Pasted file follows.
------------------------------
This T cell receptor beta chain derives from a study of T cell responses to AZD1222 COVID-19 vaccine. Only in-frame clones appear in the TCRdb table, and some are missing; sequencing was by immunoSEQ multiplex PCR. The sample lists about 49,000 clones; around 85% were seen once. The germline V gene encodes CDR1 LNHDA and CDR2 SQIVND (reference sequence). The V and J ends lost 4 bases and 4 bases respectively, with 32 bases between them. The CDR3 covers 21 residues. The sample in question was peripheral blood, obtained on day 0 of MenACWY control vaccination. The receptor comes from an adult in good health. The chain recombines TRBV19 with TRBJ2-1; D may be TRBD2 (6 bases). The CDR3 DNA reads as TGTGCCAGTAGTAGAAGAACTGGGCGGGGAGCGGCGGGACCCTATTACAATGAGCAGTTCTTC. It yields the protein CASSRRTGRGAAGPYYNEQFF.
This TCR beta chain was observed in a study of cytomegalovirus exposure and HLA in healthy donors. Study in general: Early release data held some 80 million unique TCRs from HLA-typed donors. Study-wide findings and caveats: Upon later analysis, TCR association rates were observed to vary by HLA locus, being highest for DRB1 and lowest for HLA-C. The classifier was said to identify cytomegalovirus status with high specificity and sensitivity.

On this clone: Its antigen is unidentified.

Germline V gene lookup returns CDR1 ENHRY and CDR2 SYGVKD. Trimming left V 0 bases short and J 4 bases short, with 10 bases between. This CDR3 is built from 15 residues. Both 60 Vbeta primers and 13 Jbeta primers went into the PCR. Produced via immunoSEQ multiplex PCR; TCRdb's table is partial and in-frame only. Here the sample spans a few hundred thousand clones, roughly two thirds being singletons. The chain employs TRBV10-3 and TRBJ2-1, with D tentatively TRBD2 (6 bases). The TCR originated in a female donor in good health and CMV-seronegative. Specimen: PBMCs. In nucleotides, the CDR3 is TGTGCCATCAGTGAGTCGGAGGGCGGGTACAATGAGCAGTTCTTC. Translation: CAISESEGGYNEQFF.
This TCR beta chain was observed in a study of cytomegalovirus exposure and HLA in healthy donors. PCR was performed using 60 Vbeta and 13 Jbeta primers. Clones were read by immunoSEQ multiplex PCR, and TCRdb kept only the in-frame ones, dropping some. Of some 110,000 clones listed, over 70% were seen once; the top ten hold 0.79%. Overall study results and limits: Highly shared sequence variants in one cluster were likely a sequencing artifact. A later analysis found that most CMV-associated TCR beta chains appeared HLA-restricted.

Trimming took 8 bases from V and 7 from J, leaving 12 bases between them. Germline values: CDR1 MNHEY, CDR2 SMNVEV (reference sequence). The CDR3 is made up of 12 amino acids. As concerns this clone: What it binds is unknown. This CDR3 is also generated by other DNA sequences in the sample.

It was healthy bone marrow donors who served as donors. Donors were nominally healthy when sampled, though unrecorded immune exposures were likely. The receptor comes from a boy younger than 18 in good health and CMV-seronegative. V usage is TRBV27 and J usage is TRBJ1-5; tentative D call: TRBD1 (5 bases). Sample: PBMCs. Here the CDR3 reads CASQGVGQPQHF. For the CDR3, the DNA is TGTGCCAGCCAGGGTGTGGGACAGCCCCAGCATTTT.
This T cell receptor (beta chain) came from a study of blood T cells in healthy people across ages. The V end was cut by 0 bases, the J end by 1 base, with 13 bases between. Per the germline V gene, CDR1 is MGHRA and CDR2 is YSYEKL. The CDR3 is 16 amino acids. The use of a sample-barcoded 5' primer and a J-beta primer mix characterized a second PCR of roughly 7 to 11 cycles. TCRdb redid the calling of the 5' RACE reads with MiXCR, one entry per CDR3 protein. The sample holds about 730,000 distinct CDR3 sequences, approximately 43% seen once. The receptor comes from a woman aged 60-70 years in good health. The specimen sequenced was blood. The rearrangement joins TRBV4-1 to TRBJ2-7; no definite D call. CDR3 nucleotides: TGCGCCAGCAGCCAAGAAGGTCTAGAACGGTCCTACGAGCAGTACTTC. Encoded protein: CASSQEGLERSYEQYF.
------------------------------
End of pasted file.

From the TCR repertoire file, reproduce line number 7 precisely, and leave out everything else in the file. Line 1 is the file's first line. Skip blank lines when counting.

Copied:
It was healthy bone marrow donors who served as donors. Donors were nominally healthy when sampled, though unrecorded immune exposures were likely. The receptor comes from a boy younger than 18 in good health and CMV-seronegative. V usage is TRBV27 and J usage is TRBJ1-5; tentative D call: TRBD1 (5 bases). Sample: PBMCs. Here the CDR3 reads CASQGVGQPQHF. For the CDR3, the DNA is TGTGCCAGCCAGGGTGTGGGACAGCCCCAGCATTTT.